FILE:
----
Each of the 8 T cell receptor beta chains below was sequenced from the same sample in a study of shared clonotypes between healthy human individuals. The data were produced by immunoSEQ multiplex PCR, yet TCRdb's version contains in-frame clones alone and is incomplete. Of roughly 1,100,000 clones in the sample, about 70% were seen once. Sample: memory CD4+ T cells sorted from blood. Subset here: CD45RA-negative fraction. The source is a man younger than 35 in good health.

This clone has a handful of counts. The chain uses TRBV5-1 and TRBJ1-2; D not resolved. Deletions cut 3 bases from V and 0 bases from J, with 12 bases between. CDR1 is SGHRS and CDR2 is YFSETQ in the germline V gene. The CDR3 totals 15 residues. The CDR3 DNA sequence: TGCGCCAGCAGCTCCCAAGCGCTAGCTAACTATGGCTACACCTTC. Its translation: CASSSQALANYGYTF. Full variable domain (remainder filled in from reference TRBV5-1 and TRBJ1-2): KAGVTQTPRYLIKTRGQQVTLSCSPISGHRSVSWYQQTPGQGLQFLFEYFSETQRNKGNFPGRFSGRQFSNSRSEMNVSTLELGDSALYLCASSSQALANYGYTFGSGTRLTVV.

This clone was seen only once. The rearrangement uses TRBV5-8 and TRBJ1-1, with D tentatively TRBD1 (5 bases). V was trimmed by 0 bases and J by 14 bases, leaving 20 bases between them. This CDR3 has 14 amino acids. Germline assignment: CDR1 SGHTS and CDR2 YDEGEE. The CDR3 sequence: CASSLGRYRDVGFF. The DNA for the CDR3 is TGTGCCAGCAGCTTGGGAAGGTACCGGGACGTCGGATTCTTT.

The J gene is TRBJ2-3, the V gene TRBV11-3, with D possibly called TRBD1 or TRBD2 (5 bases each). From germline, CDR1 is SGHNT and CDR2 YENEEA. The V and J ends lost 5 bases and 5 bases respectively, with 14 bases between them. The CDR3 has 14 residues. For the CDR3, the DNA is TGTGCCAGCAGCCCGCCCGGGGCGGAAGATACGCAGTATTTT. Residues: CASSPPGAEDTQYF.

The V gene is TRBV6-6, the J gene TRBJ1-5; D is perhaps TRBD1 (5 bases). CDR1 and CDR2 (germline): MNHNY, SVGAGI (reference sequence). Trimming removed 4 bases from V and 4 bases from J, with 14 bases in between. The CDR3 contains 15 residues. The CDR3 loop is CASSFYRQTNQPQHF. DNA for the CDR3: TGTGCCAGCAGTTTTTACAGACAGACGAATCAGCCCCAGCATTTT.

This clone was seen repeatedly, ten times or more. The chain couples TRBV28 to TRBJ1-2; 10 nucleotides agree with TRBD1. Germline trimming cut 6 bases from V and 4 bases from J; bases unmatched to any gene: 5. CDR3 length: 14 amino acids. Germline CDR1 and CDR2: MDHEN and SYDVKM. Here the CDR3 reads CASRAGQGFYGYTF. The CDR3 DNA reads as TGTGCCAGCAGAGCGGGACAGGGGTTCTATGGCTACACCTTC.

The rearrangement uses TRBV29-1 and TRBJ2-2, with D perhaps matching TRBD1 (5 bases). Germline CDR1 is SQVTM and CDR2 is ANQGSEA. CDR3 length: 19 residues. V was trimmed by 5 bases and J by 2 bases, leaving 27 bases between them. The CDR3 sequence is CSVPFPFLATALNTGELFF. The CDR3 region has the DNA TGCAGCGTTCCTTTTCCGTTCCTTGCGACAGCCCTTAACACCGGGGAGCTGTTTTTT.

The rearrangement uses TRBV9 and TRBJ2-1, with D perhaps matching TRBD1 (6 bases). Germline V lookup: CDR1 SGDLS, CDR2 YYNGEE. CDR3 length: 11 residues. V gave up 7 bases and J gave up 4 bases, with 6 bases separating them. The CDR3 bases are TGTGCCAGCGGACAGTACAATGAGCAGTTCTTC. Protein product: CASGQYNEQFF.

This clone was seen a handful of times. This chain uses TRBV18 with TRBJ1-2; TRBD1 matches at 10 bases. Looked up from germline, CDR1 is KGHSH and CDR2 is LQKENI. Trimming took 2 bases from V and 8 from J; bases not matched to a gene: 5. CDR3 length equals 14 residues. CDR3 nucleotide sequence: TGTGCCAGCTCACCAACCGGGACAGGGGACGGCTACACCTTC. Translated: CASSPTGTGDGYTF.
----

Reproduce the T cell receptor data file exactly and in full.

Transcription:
Each of the 8 T cell receptor beta chains below was sequenced from the same sample in a study of shared clonotypes between healthy human individuals. The data were produced by immunoSEQ multiplex PCR, yet TCRdb's version contains in-frame clones alone and is incomplete. Of roughly 1,100,000 clones in the sample, about 70% were seen once. Sample: memory CD4+ T cells sorted from blood. Subset here: CD45RA-negative fraction. The source is a man younger than 35 in good health.

This clone has a handful of counts. The chain uses TRBV5-1 and TRBJ1-2; D not resolved. Deletions cut 3 bases from V and 0 bases from J, with 12 bases between. CDR1 is SGHRS and CDR2 is YFSETQ in the germline V gene. The CDR3 totals 15 residues. The CDR3 DNA sequence: TGCGCCAGCAGCTCCCAAGCGCTAGCTAACTATGGCTACACCTTC. Its translation: CASSSQALANYGYTF. Full variable domain (remainder filled in from reference TRBV5-1 and TRBJ1-2): KAGVTQTPRYLIKTRGQQVTLSCSPISGHRSVSWYQQTPGQGLQFLFEYFSETQRNKGNFPGRFSGRQFSNSRSEMNVSTLELGDSALYLCASSSQALANYGYTFGSGTRLTVV.

This clone was seen only once. The rearrangement uses TRBV5-8 and TRBJ1-1, with D tentatively TRBD1 (5 bases). V was trimmed by 0 bases and J by 14 bases, leaving 20 bases between them. This CDR3 has 14 amino acids. Germline assignment: CDR1 SGHTS and CDR2 YDEGEE. The CDR3 sequence: CASSLGRYRDVGFF. The DNA for the CDR3 is TGTGCCAGCAGCTTGGGAAGGTACCGGGACGTCGGATTCTTT.

The J gene is TRBJ2-3, the V gene TRBV11-3, with D possibly called TRBD1 or TRBD2 (5 bases each). From germline, CDR1 is SGHNT and CDR2 YENEEA. The V and J ends lost 5 bases and 5 bases respectively, with 14 bases between them. The CDR3 has 14 residues. For the CDR3, the DNA is TGTGCCAGCAGCCCGCCCGGGGCGGAAGATACGCAGTATTTT. Residues: CASSPPGAEDTQYF.

The V gene is TRBV6-6, the J gene TRBJ1-5; D is perhaps TRBD1 (5 bases). CDR1 and CDR2 (germline): MNHNY, SVGAGI (reference sequence). Trimming removed 4 bases from V and 4 bases from J, with 14 bases in between. The CDR3 contains 15 residues. The CDR3 loop is CASSFYRQTNQPQHF. DNA for the CDR3: TGTGCCAGCAGTTTTTACAGACAGACGAATCAGCCCCAGCATTTT.

This clone was seen repeatedly, ten times or more. The chain couples TRBV28 to TRBJ1-2; 10 nucleotides agree with TRBD1. Germline trimming cut 6 bases from V and 4 bases from J; bases unmatched to any gene: 5. CDR3 length: 14 amino acids. Germline CDR1 and CDR2: MDHEN and SYDVKM. Here the CDR3 reads CASRAGQGFYGYTF. The CDR3 DNA reads as TGTGCCAGCAGAGCGGGACAGGGGTTCTATGGCTACACCTTC.

The rearrangement uses TRBV29-1 and TRBJ2-2, with D perhaps matching TRBD1 (5 bases). Germline CDR1 is SQVTM and CDR2 is ANQGSEA. CDR3 length: 19 residues. V was trimmed by 5 bases and J by 2 bases, leaving 27 bases between them. The CDR3 sequence is CSVPFPFLATALNTGELFF. The CDR3 region has the DNA TGCAGCGTTCCTTTTCCGTTCCTTGCGACAGCCCTTAACACCGGGGAGCTGTTTTTT.

The rearrangement uses TRBV9 and TRBJ2-1, with D perhaps matching TRBD1 (6 bases). Germline V lookup: CDR1 SGDLS, CDR2 YYNGEE. CDR3 length: 11 residues. V gave up 7 bases and J gave up 4 bases, with 6 bases separating them. The CDR3 bases are TGTGCCAGCGGACAGTACAATGAGCAGTTCTTC. Protein product: CASGQYNEQFF.

This clone was seen a handful of times. This chain uses TRBV18 with TRBJ1-2; TRBD1 matches at 10 bases. Looked up from germline, CDR1 is KGHSH and CDR2 is LQKENI. Trimming took 2 bases from V and 8 from J; bases not matched to a gene: 5. CDR3 length equals 14 residues. CDR3 nucleotide sequence: TGTGCCAGCTCACCAACCGGGACAGGGGACGGCTACACCTTC. Translated: CASSPTGTGDGYTF.